Friday, December 18, 2009

Great Fun!

Yesterday I visited my daughter's class to talk about the Winter Solstice. She's in the fourth grade and her teacher sent home a note asking if any parents would like to come in and share something about our holiday traditions. I decided ours is something different and wanted to share. The kids were all so great. I started out by telling them I was a little nervous to talk in front of people, "but you're all nice, right?". And they were. I told them that to understand why we celebrate the Solstice we would have to talk about history. I explained that we were agricultural people and asked if they knew what that meant. One kid even had farmers in his family- so cool! I asked if any of them had seen the show "Little House on the Prairie" and some had. So I said to think about those times and for many years before that era. Before the industrial and technological revolutions, when we didn't have freezers and refrigerators and people had to dry their meat and find ways to make their food last through the winter. And everyone was dependent on the farmers and so we were very dependent on the sun and very aware of the seasons. So. What happens to the sun during the winter? They knew that it sets earlier. So I explained that it sets earlier and rises later until the Winter Solstice. That is the longest night of the year- the day with the least daylight. The next day, the sun rises a little earlier and sets a little later. So even though it feels like we still have so much winter left, we have a little sign that spring and summer are coming. They understood why it would have been so important. I also told them that to celebrate we have dinner with my best friend and we have a sort-of mini-Christmas, exchanging gifts but we also talk about the year. What we're thankful for, what we want to work on in the coming year. So then I got out my guitar! I can't believe I played in front of so many people. In certain situations kids can be really cool. They were all so excited because it's purple. So I told them I've only had it a few months and might make some mistakes. I played "Rudolph the Red Nosed Reindeer" and "Frosty the Snowman" and they all sang along and covered up my mistakes. Then I played "We Three Kings" and several kids sang along. It was really nice. I felt great for having taught them something. After the fuss that was made over that Gap commercial, I was glad to explain the holiday to some people who didn't know what it is about. I wonder what their parents said when they got home and told them they learned about the Solstice? If they repeat what they learned there should be no reason for fussing. It's not as if I told them we call the quarters and cast a circle and pray to God and Goddess before opening our presents. I wish it wasn't such a big deal. I wish I could talk about those types of things openly in any company but the world isn't quite ready for that so I'll start in small ways. It's not important that people have the whole picture, only that they see it's nothing to be frightened of and maybe even see a little beauty in it.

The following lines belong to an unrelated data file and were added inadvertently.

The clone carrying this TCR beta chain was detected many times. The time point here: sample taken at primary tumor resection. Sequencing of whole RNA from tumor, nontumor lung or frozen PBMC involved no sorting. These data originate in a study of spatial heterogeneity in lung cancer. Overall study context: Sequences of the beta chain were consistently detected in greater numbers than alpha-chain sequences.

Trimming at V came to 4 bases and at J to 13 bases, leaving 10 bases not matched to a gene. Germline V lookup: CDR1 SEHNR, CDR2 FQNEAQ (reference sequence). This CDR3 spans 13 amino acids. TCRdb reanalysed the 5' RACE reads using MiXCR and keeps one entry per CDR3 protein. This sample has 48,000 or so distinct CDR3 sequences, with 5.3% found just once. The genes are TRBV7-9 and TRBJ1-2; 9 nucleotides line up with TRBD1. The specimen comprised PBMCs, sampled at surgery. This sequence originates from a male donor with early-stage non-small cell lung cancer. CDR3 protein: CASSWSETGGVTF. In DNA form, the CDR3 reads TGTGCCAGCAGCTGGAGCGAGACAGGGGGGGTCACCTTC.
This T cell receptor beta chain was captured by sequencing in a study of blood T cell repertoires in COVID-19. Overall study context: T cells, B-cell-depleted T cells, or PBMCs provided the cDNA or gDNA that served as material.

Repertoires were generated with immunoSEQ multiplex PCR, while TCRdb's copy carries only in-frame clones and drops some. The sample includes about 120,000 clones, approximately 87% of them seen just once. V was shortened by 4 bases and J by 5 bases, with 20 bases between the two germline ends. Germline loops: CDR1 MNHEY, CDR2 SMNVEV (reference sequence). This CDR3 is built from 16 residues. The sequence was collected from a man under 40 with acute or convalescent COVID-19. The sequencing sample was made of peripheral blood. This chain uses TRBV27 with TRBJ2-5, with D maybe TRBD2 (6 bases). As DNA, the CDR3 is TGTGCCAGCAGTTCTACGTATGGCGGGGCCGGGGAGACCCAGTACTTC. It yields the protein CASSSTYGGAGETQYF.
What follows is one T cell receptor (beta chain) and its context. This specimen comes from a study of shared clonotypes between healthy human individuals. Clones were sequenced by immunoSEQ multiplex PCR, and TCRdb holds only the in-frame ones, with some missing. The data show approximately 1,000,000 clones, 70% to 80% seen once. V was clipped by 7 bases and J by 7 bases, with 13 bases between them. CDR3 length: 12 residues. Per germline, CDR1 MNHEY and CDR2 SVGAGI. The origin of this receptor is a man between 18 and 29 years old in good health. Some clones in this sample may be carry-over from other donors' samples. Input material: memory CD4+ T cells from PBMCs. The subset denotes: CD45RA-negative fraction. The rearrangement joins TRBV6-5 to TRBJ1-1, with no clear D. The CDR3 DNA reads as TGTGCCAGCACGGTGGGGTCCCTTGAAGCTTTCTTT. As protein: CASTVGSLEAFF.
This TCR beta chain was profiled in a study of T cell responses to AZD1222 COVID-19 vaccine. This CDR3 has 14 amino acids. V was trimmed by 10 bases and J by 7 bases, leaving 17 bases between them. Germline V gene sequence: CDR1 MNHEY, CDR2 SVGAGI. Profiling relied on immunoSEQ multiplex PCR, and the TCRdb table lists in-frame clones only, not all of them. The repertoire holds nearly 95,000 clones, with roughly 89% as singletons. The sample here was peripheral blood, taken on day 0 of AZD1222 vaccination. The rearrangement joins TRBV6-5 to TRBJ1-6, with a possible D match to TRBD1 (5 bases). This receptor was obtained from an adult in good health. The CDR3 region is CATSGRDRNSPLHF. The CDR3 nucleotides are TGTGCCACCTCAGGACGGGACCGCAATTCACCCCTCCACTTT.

1. That's wonderful? What grade were the kids? Yes, you can share a bit of history without getting into the religious belief aspects. All ancients would have looked to nature first, so much of the ancient beginnings of even the judeo/christian religions have traditions that address the natural world they lived in at that time and how to deal with it: dietary rules and hygiene are a couple that come to mind. Great post.


  2. Thanks! They were fourth-graders. Just old enough to understand and be interested but not judgmental. Thinking of these 'old' holy days is like a doorway to the past. We can consider what life must have been like for our ancestors and how they might have spent these days. Fascinating. I felt so privileged to share my little story of this big day with such wonderful people!